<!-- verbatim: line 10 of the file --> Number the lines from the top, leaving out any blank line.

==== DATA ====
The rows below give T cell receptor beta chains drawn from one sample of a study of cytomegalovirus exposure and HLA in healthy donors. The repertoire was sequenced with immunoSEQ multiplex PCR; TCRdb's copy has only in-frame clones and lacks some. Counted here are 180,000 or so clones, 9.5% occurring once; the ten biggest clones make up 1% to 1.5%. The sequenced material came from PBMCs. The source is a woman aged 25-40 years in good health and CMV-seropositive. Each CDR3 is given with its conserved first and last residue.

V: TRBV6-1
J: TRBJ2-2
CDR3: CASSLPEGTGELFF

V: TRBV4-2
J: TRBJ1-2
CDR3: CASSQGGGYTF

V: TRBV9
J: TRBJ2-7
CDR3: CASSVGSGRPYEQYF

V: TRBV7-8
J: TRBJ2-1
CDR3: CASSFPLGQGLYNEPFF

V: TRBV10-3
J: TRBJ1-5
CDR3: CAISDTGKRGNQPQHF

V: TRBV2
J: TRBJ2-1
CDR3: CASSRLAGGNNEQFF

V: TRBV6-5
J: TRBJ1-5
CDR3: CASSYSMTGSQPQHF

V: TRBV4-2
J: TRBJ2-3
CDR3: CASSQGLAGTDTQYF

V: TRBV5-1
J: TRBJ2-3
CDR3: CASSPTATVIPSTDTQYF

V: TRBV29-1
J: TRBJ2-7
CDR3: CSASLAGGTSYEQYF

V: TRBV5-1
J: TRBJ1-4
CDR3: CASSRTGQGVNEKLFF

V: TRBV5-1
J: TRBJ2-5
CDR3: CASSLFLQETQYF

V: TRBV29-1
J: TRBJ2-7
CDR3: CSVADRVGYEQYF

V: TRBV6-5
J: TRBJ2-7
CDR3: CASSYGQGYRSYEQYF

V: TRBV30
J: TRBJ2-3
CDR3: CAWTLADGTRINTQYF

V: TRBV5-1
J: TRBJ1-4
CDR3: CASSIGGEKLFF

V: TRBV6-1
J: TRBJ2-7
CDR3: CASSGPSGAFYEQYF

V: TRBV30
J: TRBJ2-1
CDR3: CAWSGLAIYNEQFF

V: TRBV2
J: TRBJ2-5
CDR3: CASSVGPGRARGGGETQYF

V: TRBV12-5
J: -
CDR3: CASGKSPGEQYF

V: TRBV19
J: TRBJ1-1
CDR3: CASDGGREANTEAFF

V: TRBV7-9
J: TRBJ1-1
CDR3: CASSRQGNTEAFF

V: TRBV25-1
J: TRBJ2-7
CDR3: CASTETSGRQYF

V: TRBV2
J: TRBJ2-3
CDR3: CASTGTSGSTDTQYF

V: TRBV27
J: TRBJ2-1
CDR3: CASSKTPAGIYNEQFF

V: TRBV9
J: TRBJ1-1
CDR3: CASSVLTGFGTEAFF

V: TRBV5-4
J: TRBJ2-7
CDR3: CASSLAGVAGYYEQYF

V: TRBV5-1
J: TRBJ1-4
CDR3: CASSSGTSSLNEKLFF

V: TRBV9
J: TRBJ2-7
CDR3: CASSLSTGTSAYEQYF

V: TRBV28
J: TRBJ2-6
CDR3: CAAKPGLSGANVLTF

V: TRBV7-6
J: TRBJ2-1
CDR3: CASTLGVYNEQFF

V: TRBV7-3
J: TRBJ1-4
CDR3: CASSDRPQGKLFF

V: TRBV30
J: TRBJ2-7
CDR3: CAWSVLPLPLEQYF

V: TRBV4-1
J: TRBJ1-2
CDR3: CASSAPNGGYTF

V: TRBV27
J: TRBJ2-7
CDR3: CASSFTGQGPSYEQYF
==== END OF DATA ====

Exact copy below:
CDR3: CASSVGSGRPYEQYF